Roman Gabriel was an NFL Quarterback from 1962–1977. He is notable for being the first NFL quarterback of Filipino-American descent.

  • "Thank you, Lurch!"

The overture being played is somewhat similar to the theme of The Addams Family adaptations. Lurch is the family's imposing butler who plays the harpsichord.

  • "I'm gonna get out my guitar and practice 'Sister Golden Hair.'"

"​Sister Golden Hair" is a 1975 song by the band America.

  • "Wow, I'm the first one at the Rainbow Gathering."

The Rainbow Gathering is a gathering of "hippies" in an outdoor environment. It's sort of like Burning Man, only without the fees or desert locale.

  • "But the trees can't help their feeling, if they like the way they're made..."

"But the oaks can't help their feelings/If they like the way they're made" is from the 1978 song "The Trees" by Rush.

  • “I'm not going back, Jim.”

Although Spock never actually says this, it's a reference to the Star Trek episode “This Side of Paradise” wherein Captain Kirk and the whole crew land on a planet that's so awesome even Spock can let his hair down a little.

  • "You're pretty, you know that?" "In a frumpy, Rhoda sort of way."

Rhoda Morgenstern is the frumpy best friend of the lead character, Mary, on the popular 1970s TV show The Mary Tyler Moore Show and its spin-off, Rhoda.

  • "Hello, Jodie." "Or should I call you Buffy?" "How's Uncle Bill?"

Buffy Davis and her Uncle Bill are characters from the 60s–70s TV sitcom Family Affair. Jody is the name of Buffy's twin brother.

  • "Herbert von Karajan is not pleased with that."

Herbert von Karajan was an Austrian conductor who was principal conductor of the Berlin Philharmonic for 34 years until his death in 1989.

  • "You like me too, don't you?" "In a Ron Palillo sort of way, sure."

Ron Palillo portrays Arnold Horshack on the 1970s sitcom Welcome Back, Kotter.

  • "Hey! Beelzebub, Kali, and Lucifer!"

Three separate entities alluding to Satan. Beelzebub was originally a deity under the name Ba'al whose name meant "Lord of the Flies." Lucifer is another such deity with his name meaning "the morning star." Both names are used to describe the Devil. Kali on the other hand is separate from all this, as she is a Hindu deity representing death and destruction.

  • "They've got a signed copy of the Necromonicon [sic]!"

The Necronomicon, also referred to as the Book of the Dead, is a fictional grimoire (textbook of magic) appearing in stories by the horror writer H. P. Lovecraft and his followers.

  • "Excuse me, I think I left a Sustacal back in the corner there."

Sustacal is a supplementary drink for people who need extra nutritional support, especially the elderly.

  • "Who is it?" "S'me!" "Is Captain Hook there?"

The way Jodie quickly says, "It's me" sounds similar to that of Mr. Smee, who was either Captain Hook's first mate or boatswain in the various versions of Peter Pan.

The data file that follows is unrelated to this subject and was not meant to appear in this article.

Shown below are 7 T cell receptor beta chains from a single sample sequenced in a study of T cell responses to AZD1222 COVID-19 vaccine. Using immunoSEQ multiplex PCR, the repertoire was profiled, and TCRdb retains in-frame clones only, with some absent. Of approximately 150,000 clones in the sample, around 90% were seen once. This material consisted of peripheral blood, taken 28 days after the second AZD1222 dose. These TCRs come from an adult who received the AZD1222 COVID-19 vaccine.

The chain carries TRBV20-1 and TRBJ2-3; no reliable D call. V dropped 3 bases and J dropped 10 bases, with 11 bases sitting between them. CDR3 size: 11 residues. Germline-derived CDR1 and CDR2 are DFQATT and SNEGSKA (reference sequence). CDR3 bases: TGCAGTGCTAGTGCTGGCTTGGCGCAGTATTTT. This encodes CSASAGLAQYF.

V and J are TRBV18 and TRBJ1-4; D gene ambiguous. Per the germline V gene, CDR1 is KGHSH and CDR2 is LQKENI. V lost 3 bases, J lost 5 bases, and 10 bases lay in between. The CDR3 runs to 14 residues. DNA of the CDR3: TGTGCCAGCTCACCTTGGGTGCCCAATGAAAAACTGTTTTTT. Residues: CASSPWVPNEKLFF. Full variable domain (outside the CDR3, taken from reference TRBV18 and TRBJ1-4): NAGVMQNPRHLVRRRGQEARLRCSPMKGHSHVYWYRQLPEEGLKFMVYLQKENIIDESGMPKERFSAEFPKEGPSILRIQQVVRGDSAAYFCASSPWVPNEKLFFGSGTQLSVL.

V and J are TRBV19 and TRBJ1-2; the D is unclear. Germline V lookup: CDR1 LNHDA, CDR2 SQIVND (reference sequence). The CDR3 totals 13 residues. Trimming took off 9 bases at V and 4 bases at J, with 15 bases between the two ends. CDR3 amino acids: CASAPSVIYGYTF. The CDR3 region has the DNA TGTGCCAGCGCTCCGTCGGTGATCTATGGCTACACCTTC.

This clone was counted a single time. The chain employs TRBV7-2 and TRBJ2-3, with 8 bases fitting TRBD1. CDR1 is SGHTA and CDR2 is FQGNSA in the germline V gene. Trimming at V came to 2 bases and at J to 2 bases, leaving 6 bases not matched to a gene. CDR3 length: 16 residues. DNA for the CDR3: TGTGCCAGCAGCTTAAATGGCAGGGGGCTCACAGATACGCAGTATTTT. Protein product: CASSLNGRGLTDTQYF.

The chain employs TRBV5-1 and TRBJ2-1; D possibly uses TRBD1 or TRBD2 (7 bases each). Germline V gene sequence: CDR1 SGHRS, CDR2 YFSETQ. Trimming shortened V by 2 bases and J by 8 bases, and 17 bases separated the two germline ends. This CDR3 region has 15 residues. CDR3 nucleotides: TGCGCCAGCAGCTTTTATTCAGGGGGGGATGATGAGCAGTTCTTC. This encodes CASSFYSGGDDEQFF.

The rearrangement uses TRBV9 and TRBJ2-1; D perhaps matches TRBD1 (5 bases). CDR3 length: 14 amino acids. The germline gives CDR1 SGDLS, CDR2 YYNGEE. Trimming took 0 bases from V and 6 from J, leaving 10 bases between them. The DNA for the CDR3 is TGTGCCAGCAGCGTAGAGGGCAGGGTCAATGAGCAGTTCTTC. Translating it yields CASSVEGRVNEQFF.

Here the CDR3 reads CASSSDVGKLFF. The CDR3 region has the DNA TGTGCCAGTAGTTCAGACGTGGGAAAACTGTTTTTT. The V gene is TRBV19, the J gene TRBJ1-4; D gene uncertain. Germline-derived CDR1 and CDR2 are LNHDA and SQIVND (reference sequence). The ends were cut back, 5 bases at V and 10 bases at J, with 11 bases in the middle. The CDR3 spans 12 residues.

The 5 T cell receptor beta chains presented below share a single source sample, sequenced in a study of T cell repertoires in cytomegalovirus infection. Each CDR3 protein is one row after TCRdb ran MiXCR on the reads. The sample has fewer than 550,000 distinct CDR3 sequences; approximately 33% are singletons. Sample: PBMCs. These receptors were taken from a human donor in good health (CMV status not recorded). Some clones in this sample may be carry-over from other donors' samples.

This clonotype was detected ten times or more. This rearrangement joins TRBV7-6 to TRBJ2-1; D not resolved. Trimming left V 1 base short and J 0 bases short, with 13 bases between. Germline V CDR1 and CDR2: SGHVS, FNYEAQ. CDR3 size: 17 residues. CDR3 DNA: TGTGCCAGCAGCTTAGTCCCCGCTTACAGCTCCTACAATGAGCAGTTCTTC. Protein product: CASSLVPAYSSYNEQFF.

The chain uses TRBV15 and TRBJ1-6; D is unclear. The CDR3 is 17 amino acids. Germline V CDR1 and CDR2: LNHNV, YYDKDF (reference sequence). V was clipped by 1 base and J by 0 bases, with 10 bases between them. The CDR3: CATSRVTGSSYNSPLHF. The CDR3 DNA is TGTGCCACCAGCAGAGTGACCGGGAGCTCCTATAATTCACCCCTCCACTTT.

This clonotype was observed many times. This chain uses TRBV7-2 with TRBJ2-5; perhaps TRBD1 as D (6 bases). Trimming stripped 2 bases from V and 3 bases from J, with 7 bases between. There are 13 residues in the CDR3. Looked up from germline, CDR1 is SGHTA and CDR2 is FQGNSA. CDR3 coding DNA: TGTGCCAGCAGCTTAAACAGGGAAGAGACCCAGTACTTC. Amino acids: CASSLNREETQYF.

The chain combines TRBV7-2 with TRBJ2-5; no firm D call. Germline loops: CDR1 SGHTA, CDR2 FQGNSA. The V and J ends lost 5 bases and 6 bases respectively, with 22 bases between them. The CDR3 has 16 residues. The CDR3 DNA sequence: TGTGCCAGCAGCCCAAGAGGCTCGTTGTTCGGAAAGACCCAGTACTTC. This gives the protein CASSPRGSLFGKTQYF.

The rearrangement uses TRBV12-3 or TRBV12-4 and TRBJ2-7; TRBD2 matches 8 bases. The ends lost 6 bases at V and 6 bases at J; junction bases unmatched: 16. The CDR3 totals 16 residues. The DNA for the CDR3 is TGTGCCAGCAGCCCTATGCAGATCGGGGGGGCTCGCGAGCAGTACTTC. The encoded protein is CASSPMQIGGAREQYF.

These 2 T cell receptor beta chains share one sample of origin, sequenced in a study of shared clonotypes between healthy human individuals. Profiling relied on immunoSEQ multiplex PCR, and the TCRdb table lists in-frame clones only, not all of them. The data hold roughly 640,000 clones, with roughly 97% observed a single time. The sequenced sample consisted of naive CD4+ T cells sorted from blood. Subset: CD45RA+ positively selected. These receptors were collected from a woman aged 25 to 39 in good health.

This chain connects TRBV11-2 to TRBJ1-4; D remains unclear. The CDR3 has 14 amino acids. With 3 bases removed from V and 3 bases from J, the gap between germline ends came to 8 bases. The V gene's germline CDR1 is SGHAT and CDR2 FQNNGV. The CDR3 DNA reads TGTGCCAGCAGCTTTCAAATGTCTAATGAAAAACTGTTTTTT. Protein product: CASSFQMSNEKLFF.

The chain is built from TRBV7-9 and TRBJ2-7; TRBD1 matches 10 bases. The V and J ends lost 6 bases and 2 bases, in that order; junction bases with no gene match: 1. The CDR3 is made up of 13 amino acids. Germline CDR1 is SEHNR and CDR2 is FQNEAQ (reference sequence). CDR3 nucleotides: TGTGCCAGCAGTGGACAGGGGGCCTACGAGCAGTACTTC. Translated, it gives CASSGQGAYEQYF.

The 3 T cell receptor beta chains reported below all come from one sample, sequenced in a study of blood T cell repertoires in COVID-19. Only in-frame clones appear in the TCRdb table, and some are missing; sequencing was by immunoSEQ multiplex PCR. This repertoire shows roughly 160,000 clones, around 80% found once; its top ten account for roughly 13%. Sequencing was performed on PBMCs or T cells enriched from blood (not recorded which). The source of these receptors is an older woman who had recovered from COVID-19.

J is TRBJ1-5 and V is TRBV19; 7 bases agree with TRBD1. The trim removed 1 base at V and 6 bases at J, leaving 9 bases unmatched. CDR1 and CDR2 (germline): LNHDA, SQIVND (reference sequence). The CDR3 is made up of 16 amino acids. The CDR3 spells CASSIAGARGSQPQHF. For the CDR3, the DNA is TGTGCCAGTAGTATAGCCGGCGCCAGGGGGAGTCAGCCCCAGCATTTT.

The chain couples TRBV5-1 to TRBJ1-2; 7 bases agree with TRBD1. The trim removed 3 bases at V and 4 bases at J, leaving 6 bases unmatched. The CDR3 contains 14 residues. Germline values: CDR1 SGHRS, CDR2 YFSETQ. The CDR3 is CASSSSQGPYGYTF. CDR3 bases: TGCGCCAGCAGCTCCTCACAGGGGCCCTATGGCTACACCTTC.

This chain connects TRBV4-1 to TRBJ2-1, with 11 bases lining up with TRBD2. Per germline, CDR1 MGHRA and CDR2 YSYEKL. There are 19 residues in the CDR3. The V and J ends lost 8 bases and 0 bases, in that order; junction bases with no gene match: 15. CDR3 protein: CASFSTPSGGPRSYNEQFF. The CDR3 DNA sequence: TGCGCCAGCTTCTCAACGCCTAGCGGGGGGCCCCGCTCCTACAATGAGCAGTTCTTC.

• "I haven't understood anything since McKinley went down."

William McKinley was the 25th president of the United States from 1897 until his assassination in 1901.

  • "Aw, now a withered old Billy Zane is gonna come in and give her a withered old Coeur de la Mer."

Referring to the scene from the 1997 James Cameron film Titanic wherein Caledon Hockley (played by Billy Zane) puts the necklace with the jewel Coeur de La Mer around the neck of his fiancée Rose DeWitt Bukater (played by Kate Winslet). The shot of Lucinda sitting at a mirror bears some resemblance to the shot of Rose receiving the necklace.

  • "She turned into Cecilia Bartoli."

Cecilia Bartoli is an Italian coloratura mezzo-soprano opera singer and recitalist with an unusual timbre.

  • "Back to being Swifty Lazar."

Irving Paul "Swifty" Lazar was an American talent agent and dealmaker, representing both movie stars and authors. He died in 1993, aged 86.

  • "Uh, hi! You see any other Village People?"

Village People is an American disco group known for its on-stage costumes, catchy tunes, and suggestive lyrics. Their most popular songs were released in 1978 and 1979. Those hit singles include "Y.M.C.A.", "Macho Man", "In the Navy", and "Go West".

  • "She's going to buy a whole bunch of Proctor and Gamble products."

P&G was the subject of an urban legend alleging promotion of Satanism.

  • "She gives him $15.55 just so she can get $6.66 back in change!" "Hey! The odometer is all 6's!"

In modern popular culture, 666, also known as the number of the beast, has become one of the most widely recognized symbols for the Antichrist or, alternatively, the Devil.

  • "You know, if she had another one of these, she could be Melissa 'Two-Sheds' Strickland." "Aw, now she's Melissa 'No-Sheds' Strickland."

A reference to a skit from the Monty Python's Flying Circus episode "Whither Canada?" in which an interviewer obsesses over whether or not a famous composer nicknamed "Arthur 'Two-Sheds' Jackson" actually owns two sheds.

  • "Lesson: Never ask Kelsey Grammer to get your clothes out of your car."

Kelsey Grammer is a TV actor who got into a car accident while intoxicated in 1996. He was also charged with drunk driving in 1987.

  • "You been hittin' the booze?"

Mr. Keitel, leader of the lynch mob which attempts to kill Lucilla, is played by Robert Easton, who starred in The Giant Spider Invasion and uttered that line to his wife at one point in the film.

  • "I am a friend and companion of the night..."

This speech is a paraphrased version of an excerpt from H. P. Lovecraft's short story "The Horror at Red Hook", which you can read here. “O friend and companion of night, thou who rejoicest in the baying of dogs and spilt blood, who wanderest in the midst of shades among the tombs, who longest for blood and bringest terror to mortals, Gorgo, Mormo, thousand-faced moon, look favourably on our sacrifices!”

  • "Hold on, I'm getting a call from Margot Adler."